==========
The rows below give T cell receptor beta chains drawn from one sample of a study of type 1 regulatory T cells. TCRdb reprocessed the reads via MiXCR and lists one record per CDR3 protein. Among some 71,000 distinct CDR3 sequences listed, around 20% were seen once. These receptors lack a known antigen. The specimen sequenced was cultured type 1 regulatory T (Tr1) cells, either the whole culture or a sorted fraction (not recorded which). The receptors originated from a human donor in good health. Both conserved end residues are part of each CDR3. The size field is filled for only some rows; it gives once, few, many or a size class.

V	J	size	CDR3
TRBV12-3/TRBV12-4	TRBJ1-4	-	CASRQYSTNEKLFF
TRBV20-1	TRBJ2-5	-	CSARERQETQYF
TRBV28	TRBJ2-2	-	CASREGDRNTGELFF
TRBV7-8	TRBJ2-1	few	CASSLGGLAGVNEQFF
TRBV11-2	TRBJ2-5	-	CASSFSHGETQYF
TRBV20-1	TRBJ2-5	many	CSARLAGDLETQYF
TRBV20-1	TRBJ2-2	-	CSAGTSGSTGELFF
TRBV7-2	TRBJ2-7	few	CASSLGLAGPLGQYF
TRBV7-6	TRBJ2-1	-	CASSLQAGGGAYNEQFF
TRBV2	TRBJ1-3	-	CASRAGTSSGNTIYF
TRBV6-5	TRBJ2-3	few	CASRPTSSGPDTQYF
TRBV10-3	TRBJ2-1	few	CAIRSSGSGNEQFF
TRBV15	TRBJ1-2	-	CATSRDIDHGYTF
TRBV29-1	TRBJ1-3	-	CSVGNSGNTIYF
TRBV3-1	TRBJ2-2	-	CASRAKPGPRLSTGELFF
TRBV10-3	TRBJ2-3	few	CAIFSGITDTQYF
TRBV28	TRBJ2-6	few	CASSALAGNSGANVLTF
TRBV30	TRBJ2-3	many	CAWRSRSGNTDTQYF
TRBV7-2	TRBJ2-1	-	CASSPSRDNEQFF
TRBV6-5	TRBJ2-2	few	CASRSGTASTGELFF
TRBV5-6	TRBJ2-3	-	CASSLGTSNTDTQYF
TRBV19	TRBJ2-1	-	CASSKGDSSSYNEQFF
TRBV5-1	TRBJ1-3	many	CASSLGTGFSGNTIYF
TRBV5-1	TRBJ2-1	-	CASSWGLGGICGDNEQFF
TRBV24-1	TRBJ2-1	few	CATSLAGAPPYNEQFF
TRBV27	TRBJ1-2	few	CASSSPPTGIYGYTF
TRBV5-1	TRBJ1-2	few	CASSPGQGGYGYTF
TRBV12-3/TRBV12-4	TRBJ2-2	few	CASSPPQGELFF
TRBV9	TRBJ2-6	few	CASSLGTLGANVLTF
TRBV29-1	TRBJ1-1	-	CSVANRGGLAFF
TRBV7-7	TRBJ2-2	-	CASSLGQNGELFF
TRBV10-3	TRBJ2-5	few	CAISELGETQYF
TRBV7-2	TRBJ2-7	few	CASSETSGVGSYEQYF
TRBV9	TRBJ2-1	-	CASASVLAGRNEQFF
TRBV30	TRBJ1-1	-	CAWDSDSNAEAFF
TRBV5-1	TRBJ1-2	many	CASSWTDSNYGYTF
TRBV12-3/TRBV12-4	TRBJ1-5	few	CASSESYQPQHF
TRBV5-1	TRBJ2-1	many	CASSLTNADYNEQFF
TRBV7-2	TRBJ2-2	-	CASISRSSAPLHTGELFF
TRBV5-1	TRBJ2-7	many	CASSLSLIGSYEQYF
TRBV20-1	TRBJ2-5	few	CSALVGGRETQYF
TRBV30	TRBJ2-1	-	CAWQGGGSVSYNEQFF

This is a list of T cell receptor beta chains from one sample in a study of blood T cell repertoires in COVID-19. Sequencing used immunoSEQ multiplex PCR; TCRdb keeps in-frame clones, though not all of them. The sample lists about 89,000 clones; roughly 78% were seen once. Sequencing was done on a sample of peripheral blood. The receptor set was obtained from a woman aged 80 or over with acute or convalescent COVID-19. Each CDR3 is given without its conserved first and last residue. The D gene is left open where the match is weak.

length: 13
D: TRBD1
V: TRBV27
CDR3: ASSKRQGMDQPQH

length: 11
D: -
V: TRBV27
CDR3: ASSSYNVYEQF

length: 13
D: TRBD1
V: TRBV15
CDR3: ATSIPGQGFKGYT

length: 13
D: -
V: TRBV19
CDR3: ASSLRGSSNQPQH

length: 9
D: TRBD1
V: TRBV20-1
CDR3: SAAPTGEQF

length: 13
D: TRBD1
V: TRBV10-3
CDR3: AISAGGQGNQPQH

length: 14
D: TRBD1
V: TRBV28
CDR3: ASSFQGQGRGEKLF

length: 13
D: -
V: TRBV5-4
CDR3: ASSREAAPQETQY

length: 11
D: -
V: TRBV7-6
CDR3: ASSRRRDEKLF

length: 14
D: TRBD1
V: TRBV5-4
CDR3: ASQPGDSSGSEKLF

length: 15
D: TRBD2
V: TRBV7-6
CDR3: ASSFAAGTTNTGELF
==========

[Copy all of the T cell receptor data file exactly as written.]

The rows below give T cell receptor beta chains drawn from one sample of a study of type 1 regulatory T cells. TCRdb reprocessed the reads via MiXCR and lists one record per CDR3 protein. Among some 71,000 distinct CDR3 sequences listed, around 20% were seen once. These receptors lack a known antigen. The specimen sequenced was cultured type 1 regulatory T (Tr1) cells, either the whole culture or a sorted fraction (not recorded which). The receptors originated from a human donor in good health. Both conserved end residues are part of each CDR3. The size field is filled for only some rows; it gives once, few, many or a size class.

V	J	size	CDR3
TRBV12-3/TRBV12-4	TRBJ1-4	-	CASRQYSTNEKLFF
TRBV20-1	TRBJ2-5	-	CSARERQETQYF
TRBV28	TRBJ2-2	-	CASREGDRNTGELFF
TRBV7-8	TRBJ2-1	few	CASSLGGLAGVNEQFF
TRBV11-2	TRBJ2-5	-	CASSFSHGETQYF
TRBV20-1	TRBJ2-5	many	CSARLAGDLETQYF
TRBV20-1	TRBJ2-2	-	CSAGTSGSTGELFF
TRBV7-2	TRBJ2-7	few	CASSLGLAGPLGQYF
TRBV7-6	TRBJ2-1	-	CASSLQAGGGAYNEQFF
TRBV2	TRBJ1-3	-	CASRAGTSSGNTIYF
TRBV6-5	TRBJ2-3	few	CASRPTSSGPDTQYF
TRBV10-3	TRBJ2-1	few	CAIRSSGSGNEQFF
TRBV15	TRBJ1-2	-	CATSRDIDHGYTF
TRBV29-1	TRBJ1-3	-	CSVGNSGNTIYF
TRBV3-1	TRBJ2-2	-	CASRAKPGPRLSTGELFF
TRBV10-3	TRBJ2-3	few	CAIFSGITDTQYF
TRBV28	TRBJ2-6	few	CASSALAGNSGANVLTF
TRBV30	TRBJ2-3	many	CAWRSRSGNTDTQYF
TRBV7-2	TRBJ2-1	-	CASSPSRDNEQFF
TRBV6-5	TRBJ2-2	few	CASRSGTASTGELFF
TRBV5-6	TRBJ2-3	-	CASSLGTSNTDTQYF
TRBV19	TRBJ2-1	-	CASSKGDSSSYNEQFF
TRBV5-1	TRBJ1-3	many	CASSLGTGFSGNTIYF
TRBV5-1	TRBJ2-1	-	CASSWGLGGICGDNEQFF
TRBV24-1	TRBJ2-1	few	CATSLAGAPPYNEQFF
TRBV27	TRBJ1-2	few	CASSSPPTGIYGYTF
TRBV5-1	TRBJ1-2	few	CASSPGQGGYGYTF
TRBV12-3/TRBV12-4	TRBJ2-2	few	CASSPPQGELFF
TRBV9	TRBJ2-6	few	CASSLGTLGANVLTF
TRBV29-1	TRBJ1-1	-	CSVANRGGLAFF
TRBV7-7	TRBJ2-2	-	CASSLGQNGELFF
TRBV10-3	TRBJ2-5	few	CAISELGETQYF
TRBV7-2	TRBJ2-7	few	CASSETSGVGSYEQYF
TRBV9	TRBJ2-1	-	CASASVLAGRNEQFF
TRBV30	TRBJ1-1	-	CAWDSDSNAEAFF
TRBV5-1	TRBJ1-2	many	CASSWTDSNYGYTF
TRBV12-3/TRBV12-4	TRBJ1-5	few	CASSESYQPQHF
TRBV5-1	TRBJ2-1	many	CASSLTNADYNEQFF
TRBV7-2	TRBJ2-2	-	CASISRSSAPLHTGELFF
TRBV5-1	TRBJ2-7	many	CASSLSLIGSYEQYF
TRBV20-1	TRBJ2-5	few	CSALVGGRETQYF
TRBV30	TRBJ2-1	-	CAWQGGGSVSYNEQFF

This is a list of T cell receptor beta chains from one sample in a study of blood T cell repertoires in COVID-19. Sequencing used immunoSEQ multiplex PCR; TCRdb keeps in-frame clones, though not all of them. The sample lists about 89,000 clones; roughly 78% were seen once. Sequencing was done on a sample of peripheral blood. The receptor set was obtained from a woman aged 80 or over with acute or convalescent COVID-19. Each CDR3 is given without its conserved first and last residue. The D gene is left open where the match is weak.

length: 13
D: TRBD1
V: TRBV27
CDR3: ASSKRQGMDQPQH

length: 11
D: -
V: TRBV27
CDR3: ASSSYNVYEQF

length: 13
D: TRBD1
V: TRBV15
CDR3: ATSIPGQGFKGYT

length: 13
D: -
V: TRBV19
CDR3: ASSLRGSSNQPQH

length: 9
D: TRBD1
V: TRBV20-1
CDR3: SAAPTGEQF

length: 13
D: TRBD1
V: TRBV10-3
CDR3: AISAGGQGNQPQH

length: 14
D: TRBD1
V: TRBV28
CDR3: ASSFQGQGRGEKLF

length: 13
D: -
V: TRBV5-4
CDR3: ASSREAAPQETQY

length: 11
D: -
V: TRBV7-6
CDR3: ASSRRRDEKLF

length: 14
D: TRBD1
V: TRBV5-4
CDR3: ASQPGDSSGSEKLF

length: 15
D: TRBD2
V: TRBV7-6
CDR3: ASSFAAGTTNTGELF